In Colorado, the push has been on for years to have Colorado National Monument redesignated as Colorado National Park. A similar movement has been simmering at Golden Gate National Recreation Area in California, been mentioned at Cedar Breaks National Monument in Utah, and actually succeeded at the newly named Pinnacles National Park in California.
All in the name of boosting tourism and boosting economies.
But in Missouri, a brash congressman believes tourism, economic activity, and recreational access would best be served by turning Ozark National Scenic Riverways into Ozark "State" Scenic Riverways, or something similar.
Rep. Jason Smith fears access to the National Riverways in his congressional district, Missouri's 8th, would be harmed by a National Park Service management plan that would do away with 65 miles of unauthorized horse trails (while adding 35 miles of new trails to the currently approved 23 miles) and place some limits on motorboat usage, among other things.
The Republican last week introduced an amendment, which the House adopted, to prevent the Park Service from tinkering with motorboat regs (a move that could acually backfire on him, as it would require the Park Service to stop ignoring the 60 horsepower engines on some boats and enforce the 40 HP limit already on the books) and now has introduced legislation to transfer the National Riverways to state control.
The congressman claims his action comes as a "direct response to constituent concerns.” Others closer to Missouri politics claim he's just grandstanding to his Tea Party followers.
Missouri's governor, a Democrat, has endorsed the Park Service's preferred management plan for the National Riverways ("(The plan) provides the best course for continued and future enjoyment of this treasure," Gov. Jay Nixon wrote Interior Secretary Sally Jewell), though his lieutenant governor, a Republican, has opposed it. The St. Louis Post-Dispatch also has backed the Park Service.
Congressman Smith is taking an extreme position, one that, if Congress ever agreed with it, could do more harm than good for his constituents. While politicians and residents of other states see the high economic value that is carried by having a unit of the National Park System in their states, the Republican believes knocking the National Riverways down in stature would bring benefits.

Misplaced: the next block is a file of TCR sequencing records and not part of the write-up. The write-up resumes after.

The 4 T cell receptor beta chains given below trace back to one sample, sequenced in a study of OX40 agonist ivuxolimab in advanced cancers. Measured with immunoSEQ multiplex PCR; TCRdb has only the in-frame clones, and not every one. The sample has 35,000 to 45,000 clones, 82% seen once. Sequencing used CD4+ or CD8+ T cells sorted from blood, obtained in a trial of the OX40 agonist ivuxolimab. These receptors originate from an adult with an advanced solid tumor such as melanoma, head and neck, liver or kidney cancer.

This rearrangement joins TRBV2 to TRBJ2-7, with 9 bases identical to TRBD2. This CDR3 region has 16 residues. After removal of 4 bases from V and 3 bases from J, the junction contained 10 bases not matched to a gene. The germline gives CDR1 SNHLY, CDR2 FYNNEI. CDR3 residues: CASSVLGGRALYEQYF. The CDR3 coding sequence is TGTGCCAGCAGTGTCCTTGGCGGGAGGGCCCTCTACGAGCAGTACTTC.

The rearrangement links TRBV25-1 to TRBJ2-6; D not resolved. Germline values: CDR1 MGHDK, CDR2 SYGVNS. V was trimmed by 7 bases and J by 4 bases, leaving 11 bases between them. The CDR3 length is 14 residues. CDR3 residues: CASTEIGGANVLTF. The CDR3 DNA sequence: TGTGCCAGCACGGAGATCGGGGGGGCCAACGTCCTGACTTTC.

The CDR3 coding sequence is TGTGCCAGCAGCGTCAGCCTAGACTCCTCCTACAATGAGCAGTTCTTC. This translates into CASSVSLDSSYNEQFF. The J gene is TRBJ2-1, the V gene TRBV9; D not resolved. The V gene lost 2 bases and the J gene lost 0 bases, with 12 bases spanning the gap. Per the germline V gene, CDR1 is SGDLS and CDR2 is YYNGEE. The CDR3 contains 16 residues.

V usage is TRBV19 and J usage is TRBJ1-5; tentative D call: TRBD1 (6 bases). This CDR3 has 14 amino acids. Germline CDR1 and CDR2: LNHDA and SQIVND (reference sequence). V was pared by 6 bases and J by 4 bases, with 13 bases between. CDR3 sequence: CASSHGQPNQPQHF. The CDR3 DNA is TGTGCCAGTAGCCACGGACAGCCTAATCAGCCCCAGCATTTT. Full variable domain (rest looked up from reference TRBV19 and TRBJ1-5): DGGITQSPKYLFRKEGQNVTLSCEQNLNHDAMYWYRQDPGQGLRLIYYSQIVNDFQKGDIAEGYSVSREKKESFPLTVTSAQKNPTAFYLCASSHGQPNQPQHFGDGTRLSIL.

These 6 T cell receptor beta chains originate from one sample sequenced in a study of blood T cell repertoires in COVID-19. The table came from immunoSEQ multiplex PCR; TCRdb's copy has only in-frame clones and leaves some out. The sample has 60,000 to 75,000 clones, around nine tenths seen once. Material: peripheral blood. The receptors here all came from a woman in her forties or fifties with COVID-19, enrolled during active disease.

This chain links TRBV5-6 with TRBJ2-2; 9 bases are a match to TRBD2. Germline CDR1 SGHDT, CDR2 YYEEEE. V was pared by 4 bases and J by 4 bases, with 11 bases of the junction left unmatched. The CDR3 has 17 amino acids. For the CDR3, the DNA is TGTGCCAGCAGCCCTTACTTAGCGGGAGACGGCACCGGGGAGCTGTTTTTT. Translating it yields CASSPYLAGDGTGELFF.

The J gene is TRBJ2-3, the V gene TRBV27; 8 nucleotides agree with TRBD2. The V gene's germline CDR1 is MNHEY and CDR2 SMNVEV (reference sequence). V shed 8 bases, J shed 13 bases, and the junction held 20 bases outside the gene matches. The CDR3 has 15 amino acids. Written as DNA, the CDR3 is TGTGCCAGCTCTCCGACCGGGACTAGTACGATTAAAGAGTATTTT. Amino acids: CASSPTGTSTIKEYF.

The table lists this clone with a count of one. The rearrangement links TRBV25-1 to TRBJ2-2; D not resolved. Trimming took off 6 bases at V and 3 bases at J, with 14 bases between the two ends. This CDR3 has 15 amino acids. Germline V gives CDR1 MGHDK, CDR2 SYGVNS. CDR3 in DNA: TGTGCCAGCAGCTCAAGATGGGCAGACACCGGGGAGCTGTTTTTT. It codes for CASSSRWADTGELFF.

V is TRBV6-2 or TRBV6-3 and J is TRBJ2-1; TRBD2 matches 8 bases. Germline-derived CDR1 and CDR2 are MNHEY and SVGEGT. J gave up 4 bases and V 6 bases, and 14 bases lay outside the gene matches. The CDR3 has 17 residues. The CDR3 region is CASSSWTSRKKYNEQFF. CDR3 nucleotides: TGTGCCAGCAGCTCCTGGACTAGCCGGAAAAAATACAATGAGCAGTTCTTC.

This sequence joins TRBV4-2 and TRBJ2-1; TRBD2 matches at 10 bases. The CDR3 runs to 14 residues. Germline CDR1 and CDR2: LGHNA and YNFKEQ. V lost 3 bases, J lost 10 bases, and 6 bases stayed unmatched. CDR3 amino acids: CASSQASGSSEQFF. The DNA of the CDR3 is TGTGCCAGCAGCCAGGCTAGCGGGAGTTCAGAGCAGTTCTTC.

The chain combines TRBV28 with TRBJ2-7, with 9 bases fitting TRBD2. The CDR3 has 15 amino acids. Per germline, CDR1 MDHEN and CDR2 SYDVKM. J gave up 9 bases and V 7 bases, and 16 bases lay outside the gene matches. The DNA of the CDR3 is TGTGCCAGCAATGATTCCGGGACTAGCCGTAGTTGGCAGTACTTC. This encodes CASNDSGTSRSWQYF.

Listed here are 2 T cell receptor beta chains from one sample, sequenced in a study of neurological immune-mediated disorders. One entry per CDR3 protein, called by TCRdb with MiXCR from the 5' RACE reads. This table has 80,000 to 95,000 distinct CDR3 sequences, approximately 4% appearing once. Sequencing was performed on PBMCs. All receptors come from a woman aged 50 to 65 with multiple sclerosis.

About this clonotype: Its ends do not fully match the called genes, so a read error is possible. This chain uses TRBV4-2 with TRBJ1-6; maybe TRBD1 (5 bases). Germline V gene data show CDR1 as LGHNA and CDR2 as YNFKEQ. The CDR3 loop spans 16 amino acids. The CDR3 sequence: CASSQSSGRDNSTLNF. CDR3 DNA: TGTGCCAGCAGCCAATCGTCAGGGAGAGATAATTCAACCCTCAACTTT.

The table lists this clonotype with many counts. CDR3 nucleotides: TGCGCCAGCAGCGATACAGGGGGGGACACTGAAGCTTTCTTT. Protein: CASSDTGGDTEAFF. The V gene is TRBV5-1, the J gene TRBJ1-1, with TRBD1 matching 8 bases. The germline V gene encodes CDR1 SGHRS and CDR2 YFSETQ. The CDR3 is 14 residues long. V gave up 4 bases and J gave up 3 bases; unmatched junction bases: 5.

"How so?" is the question of the day.
Would a Rocky Mountain "State" Park have the same cachet as a Rocky Mountain National Park? Would Shenandoah "State" Park carry the same drawing power as Shenandoah National Park (a good question, in light of efforts by some in Virginia to effect that name change)?
Would allowing the landscape around the National Riverways to be ground up by ATVs, letting high E.Coli loads in the rivers continue, and letting horsemen carve their own trails, be a recreational draw that benefits local businesses?
Regardless of whether Rep. Smith's "decommissioning" legislation gains traction in the Senate, his campaign against the Park Service already likely has done damage to tourism and economic activity along the National Riverways. Wire service stories from coast-to-coast and op-ed pieces readily visible via Google Alerts have hung out the story for all to see.
While national park visitors seek out clean waters, beautiful sceneries, and wonderful experiences, learning about the E.coli problems on the Jacks Fork and Current rivers, the 65 miles of unauthorized horse trails, canoes being overturned by rowdy individuals, and the pickup trucks parked in mid-stream can't be appealing.
Should Congress should call the congressman's bluff? Decommission Ozark National Scenic Riverways and hand it back to Missouri? And then let the state figure out how to cover the $6.4 million the Park Service now spends annually to manage the unit, its 125 employees, or the roughly $7.5 million the agency intends to spend on restoration and rehabilitation projects at Big Springs and Alley Mill?
The fact that the state already has its own funding problems likley wouldn't be helped by assuming the $32 million in deferred maintenance at Ozark National Scenic Riverways. Missouri also would find itself responsible for about 160 miles of roads, not to mention the unauthorized horse trails.
"The loss of revenue combined with the increase in operational costs if the National Riverways was just another state park would be staggering," Lynn McClure, Midwest Region director for the National Parks Conservation Association, told a Missouri legislative committee earlier this week. "The State of Missouri has debt of more than $47 billion right now, which works out to roughly $7,900 state debt for each and every citizen in the state. At a time when all state legislators are concerned about reducing debt, conveying the Ozark National Scenic Riverways to the state of Missouri would achieve exactly the opposite."
And the resulting loss of a park system unit such as Ozark National Scenic Riverways would be not only to Missouri, but to the entire nation.